US City Plans To Set Up Safe Houses For Heroin Users To Inject Drugs Under Supervision
by John Vibes –
Heroin is one of the most hated drugs on the face of the planet, many of us have lost friends, loved ones and family members to heroin addiction, and it leads us to the conclusion that “something must be done” to stop it. Sadly, this “something” usually comes in the form of fines, arrests, prison time and other hardcore police state tactics. However, these tactics have proven that they do not work because it has been a serious issue for over 50 years and things have only gotten worse. The drugs have gotten dirtier and more dangerous, and the black market has gotten more violent, as the prison time associated with these drugs has continued to climb.
Heroin addiction is a serious problem, but as counter-intuitive as it sounds, the best way to prevent heroin overdoses is to actually legalize it. Certain areas of the world, like Portugal, where all drugs have been made legal there are far fewer overdoses than there are in prohibition countries. The Washington Post reported earlier this year that drug overdoses are extremely rare in Portugal, and they have some of the lowest rates of addiction in the world.
People have the impression that under drug legalization, that things would just be out of control and that there would be drug addicts everywhere, but this is not what actually happens when drugs are legalized. Currently, under the state of prohibition that most of the world experiences, the treatment, and help that addicts receive is severely limited, mostly to punishments and highly regulated inpatient and outpatient programs. In an environment of prohibition, the strategy is punishment instead of harm reduction, which is actually a much more humane, realistic and effective way of handling serious social problems like heroin addiction. Examples of harm reduction tactics would be needle exchange programs, drug testing kits at raves, or supervised safe houses, just to name a few. Teaching condom use for sexual education, instead of abstinence is another example of how harm prevention is applied to other social issues.
As the war on marijuana dies down, police are seeking to turn their attention on heroin so they can still continue to generate income off of helpless drug users. Although, many community workers and addictions counselors are starting to realize that police state tactics are not the solution.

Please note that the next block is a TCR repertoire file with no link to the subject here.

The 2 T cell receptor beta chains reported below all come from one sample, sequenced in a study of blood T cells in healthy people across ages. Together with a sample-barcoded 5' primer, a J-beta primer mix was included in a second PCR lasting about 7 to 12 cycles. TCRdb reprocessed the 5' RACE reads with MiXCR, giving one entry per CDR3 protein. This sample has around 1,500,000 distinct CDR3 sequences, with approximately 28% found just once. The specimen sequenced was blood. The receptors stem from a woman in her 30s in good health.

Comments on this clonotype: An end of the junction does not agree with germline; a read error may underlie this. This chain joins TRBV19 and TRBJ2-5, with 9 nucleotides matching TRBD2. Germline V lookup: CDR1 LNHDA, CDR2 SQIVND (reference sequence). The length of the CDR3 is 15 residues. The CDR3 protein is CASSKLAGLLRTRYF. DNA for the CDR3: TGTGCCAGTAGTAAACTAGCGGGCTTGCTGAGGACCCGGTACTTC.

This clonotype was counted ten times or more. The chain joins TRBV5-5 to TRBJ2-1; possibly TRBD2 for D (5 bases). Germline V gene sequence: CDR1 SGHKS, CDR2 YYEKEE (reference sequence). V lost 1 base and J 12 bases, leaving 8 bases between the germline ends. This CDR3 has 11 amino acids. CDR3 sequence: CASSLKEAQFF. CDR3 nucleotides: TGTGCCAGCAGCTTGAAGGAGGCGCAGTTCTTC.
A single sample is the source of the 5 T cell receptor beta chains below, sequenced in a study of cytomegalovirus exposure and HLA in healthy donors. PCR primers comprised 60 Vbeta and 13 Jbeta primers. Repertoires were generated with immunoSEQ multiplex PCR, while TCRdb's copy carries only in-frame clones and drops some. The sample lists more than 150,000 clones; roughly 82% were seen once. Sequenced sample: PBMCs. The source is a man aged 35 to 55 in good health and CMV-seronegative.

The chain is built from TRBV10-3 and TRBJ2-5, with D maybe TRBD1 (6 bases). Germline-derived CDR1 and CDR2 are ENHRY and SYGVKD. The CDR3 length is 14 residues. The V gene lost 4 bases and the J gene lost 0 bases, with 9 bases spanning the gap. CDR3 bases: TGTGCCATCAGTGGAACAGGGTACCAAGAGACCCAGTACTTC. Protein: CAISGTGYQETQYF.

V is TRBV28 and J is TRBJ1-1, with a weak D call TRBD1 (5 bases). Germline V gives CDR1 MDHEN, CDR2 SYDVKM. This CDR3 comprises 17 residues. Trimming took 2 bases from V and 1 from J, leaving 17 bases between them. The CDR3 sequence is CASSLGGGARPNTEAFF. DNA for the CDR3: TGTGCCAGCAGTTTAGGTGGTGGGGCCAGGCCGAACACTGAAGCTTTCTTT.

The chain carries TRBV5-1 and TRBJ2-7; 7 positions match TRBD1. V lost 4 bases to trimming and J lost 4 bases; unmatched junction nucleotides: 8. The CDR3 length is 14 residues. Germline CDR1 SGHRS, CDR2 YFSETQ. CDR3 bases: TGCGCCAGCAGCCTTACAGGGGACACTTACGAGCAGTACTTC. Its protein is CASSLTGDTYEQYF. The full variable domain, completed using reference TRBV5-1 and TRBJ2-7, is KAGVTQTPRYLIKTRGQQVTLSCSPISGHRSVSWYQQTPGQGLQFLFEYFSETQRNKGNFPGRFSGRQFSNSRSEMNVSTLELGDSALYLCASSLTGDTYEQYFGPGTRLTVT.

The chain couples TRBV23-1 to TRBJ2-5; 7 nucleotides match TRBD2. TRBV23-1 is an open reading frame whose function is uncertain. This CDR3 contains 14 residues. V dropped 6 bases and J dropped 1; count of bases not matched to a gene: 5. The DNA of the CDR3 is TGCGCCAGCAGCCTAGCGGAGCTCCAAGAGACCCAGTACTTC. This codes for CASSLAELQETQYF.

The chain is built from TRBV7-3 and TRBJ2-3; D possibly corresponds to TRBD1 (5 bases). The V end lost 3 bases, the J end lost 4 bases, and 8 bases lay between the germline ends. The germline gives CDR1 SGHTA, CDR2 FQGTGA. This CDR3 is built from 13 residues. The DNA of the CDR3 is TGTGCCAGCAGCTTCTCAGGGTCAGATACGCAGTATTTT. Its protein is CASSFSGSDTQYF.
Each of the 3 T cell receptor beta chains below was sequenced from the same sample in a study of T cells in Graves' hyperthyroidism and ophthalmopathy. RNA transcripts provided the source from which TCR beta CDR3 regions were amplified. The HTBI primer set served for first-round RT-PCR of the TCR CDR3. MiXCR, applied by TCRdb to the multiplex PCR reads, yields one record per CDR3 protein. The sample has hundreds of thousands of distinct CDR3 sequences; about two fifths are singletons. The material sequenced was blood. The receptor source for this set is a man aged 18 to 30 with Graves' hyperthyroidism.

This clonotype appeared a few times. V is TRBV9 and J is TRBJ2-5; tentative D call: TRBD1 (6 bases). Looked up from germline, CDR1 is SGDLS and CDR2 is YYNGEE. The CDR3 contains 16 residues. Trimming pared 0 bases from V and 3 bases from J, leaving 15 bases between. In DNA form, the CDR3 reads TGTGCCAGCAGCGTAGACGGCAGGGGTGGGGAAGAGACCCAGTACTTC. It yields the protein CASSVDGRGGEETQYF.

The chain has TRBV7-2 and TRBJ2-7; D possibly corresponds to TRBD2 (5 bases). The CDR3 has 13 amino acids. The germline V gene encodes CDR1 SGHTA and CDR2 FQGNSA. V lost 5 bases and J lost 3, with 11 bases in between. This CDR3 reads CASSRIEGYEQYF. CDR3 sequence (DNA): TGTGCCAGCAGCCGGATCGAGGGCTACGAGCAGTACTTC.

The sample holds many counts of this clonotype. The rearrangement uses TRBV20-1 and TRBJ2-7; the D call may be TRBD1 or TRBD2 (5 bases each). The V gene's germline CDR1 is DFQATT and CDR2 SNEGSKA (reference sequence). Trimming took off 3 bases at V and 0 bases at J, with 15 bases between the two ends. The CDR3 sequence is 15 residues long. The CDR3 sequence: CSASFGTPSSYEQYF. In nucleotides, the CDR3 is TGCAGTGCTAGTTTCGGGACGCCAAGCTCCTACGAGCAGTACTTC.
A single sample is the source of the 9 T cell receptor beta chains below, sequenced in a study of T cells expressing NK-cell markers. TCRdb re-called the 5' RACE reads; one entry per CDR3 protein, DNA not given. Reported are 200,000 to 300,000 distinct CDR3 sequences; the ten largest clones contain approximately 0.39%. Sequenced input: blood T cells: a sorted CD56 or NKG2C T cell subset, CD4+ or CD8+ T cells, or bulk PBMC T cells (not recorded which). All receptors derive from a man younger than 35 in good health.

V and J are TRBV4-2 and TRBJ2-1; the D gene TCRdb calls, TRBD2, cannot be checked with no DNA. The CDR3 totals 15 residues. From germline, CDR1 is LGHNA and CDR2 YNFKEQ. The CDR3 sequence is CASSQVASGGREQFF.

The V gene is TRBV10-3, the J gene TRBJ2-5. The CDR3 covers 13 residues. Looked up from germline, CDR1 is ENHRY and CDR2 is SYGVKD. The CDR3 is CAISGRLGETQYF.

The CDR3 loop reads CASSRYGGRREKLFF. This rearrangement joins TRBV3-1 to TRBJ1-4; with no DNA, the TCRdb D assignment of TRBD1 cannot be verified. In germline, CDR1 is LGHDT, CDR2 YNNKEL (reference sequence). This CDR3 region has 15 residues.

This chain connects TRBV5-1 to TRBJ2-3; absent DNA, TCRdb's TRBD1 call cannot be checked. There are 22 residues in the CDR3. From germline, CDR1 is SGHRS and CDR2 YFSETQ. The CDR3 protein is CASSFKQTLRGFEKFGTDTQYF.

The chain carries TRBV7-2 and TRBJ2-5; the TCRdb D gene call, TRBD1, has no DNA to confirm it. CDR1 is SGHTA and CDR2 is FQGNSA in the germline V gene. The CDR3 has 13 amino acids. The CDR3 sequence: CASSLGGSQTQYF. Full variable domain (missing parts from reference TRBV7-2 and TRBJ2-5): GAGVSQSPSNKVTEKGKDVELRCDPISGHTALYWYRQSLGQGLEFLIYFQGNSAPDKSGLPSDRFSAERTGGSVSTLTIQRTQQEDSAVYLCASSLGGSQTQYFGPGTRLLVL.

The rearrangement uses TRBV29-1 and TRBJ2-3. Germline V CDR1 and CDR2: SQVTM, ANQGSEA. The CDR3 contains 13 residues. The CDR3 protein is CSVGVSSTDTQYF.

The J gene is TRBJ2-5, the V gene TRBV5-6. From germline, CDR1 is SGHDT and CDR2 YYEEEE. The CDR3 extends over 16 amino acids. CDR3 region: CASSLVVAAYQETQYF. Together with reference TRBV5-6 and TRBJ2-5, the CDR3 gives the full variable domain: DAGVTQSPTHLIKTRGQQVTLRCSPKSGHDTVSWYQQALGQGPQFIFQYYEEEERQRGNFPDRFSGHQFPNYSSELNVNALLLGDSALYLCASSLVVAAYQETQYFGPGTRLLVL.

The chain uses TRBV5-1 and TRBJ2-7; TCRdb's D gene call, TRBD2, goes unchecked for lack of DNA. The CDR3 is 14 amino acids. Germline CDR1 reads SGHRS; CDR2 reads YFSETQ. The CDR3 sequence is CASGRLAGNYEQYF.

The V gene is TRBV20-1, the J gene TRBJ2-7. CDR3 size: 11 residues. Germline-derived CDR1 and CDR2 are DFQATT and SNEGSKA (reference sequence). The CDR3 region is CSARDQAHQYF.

In Seattle, for example, addiction counselors are hoping to open up injection safe houses, where high-risk intravenous drug addicts can use under the supervision of trained professionals.
Dr. Caleb Banta-Green, a drug-abuse researcher at the University of Washington, told Seattle Weekly that, “The evidence base is very clear, that [safe drug sites] have very good health outcomes and do not have a big downside.”
Surprisingly, the advice of health officials has been taken seriously by Seattle Mayor Ed Murray who said in a recent statement that he thinks this idea could save lives.
“In the late ’80s/early ’90s, when needle exchange was considered a very controversial idea, handing out needles to people so they could inject seemed wrong to so many people at the time. But it saved lives, I absolutely would be very interested in exploring it,” he said.
The argument against harm reduction policies like injection sites and needle sharing programs is that it encourages and condones drug use, and is not “hard enough” on drug users, however, many professionals disagree.
“It’s really a front door in,” he says, “and it’s not all by itself . . . if that’s what that person needs today is a [safe drug site], awesome. But if we’re making a relationship and a connection, and then the fourth or fifth time they come back, they’re interested in getting [connected to services], then you’re set up for that,” Dr. Banta-Green said.
Legal experts have cautioned that local police must be on board with the program, or else they could use these safe havens as targets for drug raids.
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Reprinted with permission from True Activist